Martin Luther, in his lifetime, was not very popular. In fact, he was condemned as a heretic by the Catholic church. But here is what Martin Luther said about speaking for God. He said there are nine things every prophet, every teacher of the Word, every pastor should seek to do.
His comments are the numbered items. My explanation is included underneath each.
1. To teach the Word systematically.
This means teaching through books of the Bible, book by book, verse by verse.
2. To have a ready wit.
Being able to tell a joke is not the same as being witty. Wit is not really something that can be learned, but as long as you have a sense of humor and can laugh at yourself, you are on the right track.
3. To be eloquent.
Eloquence is illusive. Some, when they think they are being eloquent, are simply being verbose. Using lots of flowery language and big words is not the same as eloquence.
4. To have a good voice.
Speak up! But not too loud. Don’t shout. People who try to use voice theatrics such as whispering and shouting are often trying to make up for a lack of anything to say.
5. To have good memory.
This is a skill that takes some development. Memorization of a sermon is not ideal, but knowing the content so well that you could teach it even if you lost your notes is the goal. This skill will be developed over time.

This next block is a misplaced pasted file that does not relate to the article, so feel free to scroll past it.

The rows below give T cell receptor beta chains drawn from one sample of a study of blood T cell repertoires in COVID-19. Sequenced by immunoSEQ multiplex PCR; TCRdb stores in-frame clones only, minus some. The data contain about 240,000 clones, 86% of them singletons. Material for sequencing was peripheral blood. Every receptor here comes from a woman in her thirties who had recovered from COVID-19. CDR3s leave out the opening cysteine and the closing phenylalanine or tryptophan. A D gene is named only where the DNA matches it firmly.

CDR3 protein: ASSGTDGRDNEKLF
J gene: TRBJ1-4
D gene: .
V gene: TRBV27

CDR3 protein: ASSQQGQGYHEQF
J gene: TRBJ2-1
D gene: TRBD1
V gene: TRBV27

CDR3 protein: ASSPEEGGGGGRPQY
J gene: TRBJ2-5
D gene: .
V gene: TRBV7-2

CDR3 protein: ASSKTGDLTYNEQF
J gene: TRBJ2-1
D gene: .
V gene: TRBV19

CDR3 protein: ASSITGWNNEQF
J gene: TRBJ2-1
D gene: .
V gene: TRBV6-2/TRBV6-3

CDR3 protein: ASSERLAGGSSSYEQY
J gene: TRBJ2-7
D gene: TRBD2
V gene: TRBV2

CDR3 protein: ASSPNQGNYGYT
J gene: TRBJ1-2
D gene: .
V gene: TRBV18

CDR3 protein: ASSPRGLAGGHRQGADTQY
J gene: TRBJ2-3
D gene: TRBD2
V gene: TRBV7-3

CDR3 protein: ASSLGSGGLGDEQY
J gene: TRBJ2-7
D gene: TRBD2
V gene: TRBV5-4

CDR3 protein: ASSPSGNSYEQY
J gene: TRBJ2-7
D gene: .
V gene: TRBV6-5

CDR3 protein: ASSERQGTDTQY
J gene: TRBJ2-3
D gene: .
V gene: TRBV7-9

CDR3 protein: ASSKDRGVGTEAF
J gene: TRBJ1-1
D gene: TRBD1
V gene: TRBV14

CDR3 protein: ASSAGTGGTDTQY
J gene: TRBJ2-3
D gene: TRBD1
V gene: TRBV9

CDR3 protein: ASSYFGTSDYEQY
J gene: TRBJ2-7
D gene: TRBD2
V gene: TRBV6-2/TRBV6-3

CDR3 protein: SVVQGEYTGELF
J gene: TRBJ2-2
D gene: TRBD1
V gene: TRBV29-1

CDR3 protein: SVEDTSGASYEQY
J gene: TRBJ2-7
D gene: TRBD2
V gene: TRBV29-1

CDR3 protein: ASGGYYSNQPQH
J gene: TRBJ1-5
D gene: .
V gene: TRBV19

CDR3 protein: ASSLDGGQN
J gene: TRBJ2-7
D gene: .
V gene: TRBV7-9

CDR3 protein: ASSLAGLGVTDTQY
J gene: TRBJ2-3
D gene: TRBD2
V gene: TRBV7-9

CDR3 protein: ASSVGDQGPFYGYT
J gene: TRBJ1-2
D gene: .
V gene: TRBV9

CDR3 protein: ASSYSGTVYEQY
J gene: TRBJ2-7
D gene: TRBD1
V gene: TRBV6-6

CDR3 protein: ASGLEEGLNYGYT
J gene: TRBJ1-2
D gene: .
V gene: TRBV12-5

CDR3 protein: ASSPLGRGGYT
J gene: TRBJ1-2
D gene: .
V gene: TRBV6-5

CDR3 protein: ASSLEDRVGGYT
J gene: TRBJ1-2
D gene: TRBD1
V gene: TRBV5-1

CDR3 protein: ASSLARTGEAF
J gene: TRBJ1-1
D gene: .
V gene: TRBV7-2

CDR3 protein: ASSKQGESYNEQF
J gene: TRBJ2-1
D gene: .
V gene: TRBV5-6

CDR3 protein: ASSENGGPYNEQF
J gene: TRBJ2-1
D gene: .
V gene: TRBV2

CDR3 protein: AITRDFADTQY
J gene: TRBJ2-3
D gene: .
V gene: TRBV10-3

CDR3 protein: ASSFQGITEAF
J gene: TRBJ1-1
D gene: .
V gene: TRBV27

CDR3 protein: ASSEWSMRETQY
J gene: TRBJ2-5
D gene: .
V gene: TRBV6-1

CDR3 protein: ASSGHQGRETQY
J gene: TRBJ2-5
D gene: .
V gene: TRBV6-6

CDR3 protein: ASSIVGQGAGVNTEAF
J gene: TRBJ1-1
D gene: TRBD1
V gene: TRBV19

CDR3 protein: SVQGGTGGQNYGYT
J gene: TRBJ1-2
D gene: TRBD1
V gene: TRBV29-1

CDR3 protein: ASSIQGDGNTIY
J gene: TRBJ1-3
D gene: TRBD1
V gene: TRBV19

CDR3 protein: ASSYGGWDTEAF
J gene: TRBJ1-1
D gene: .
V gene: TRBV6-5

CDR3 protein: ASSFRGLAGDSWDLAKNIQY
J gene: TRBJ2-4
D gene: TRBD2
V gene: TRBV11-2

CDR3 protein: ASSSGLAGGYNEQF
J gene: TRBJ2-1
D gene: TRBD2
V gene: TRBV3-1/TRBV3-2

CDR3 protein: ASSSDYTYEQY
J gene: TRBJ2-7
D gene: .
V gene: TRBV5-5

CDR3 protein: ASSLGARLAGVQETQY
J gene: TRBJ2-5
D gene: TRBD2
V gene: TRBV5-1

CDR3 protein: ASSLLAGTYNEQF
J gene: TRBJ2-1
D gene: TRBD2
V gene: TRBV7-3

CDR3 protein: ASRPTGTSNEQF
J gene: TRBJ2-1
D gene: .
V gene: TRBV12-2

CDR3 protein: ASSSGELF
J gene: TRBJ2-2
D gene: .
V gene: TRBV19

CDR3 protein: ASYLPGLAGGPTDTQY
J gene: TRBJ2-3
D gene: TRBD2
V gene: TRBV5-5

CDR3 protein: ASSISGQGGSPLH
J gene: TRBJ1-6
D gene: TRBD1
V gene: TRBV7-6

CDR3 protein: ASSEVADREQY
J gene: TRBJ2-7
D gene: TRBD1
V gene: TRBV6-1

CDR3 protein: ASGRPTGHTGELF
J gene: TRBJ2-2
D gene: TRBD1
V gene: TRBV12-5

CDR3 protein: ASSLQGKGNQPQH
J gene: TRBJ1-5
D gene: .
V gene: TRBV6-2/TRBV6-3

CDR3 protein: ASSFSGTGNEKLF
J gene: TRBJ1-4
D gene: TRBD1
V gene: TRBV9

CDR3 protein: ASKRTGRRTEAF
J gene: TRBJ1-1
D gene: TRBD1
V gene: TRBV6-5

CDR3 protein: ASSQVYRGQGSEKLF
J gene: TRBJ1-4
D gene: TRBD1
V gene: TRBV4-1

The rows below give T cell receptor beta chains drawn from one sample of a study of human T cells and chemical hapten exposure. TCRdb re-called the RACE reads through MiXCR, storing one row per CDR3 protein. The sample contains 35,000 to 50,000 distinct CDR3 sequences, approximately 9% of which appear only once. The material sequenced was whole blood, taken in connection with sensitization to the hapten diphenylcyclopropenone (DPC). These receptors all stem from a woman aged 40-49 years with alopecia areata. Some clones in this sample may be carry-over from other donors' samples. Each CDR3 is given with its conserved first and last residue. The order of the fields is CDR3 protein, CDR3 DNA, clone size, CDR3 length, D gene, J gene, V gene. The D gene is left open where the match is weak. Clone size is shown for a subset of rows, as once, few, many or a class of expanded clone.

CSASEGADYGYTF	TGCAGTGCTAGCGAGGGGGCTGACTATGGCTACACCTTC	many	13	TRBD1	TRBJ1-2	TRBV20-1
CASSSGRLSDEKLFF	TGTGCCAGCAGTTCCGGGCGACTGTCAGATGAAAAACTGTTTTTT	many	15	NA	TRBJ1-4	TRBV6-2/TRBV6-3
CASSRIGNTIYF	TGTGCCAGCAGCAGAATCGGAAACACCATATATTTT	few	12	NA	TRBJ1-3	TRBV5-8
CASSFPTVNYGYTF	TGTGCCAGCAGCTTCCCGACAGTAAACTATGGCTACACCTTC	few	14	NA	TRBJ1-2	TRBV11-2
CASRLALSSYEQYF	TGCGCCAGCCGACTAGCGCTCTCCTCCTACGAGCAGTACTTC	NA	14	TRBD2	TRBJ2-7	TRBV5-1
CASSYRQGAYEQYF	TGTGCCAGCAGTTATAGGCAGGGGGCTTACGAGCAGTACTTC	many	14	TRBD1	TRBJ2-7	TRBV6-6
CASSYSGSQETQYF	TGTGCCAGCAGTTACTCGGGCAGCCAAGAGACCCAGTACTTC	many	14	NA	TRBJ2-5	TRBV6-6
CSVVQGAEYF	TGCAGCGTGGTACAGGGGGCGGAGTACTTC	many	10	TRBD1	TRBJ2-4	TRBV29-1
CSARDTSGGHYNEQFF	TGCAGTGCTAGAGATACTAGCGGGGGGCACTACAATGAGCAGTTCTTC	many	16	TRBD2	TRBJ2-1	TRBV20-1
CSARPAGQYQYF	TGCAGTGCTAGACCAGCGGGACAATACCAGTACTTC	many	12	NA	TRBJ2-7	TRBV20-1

6. To know when to make an end.
Sermon introductions and conclusions are often the hardest. But knowing when to conclude your sermon is critical. People should be left wanting more; not thinking you went ten minutes too long.
7. To be sure of his doctrine.
Know what you believe, and why. Pastors should boldly claim what they believe, but also be ready to admit when and where you are wrong.
8. To engage body, blood, wealth and honor in the Word.
Preaching the Word will cost you all of these. If you do not poor your body, blood, and wealth into the Word, you will not get anything out of it to pass on to others.
9. He should suffer himself to be mocked and jeered by everyone.
This is the key to all the others. If you are afraid of what others will think, you will be afraid to teach the truth of Scripture.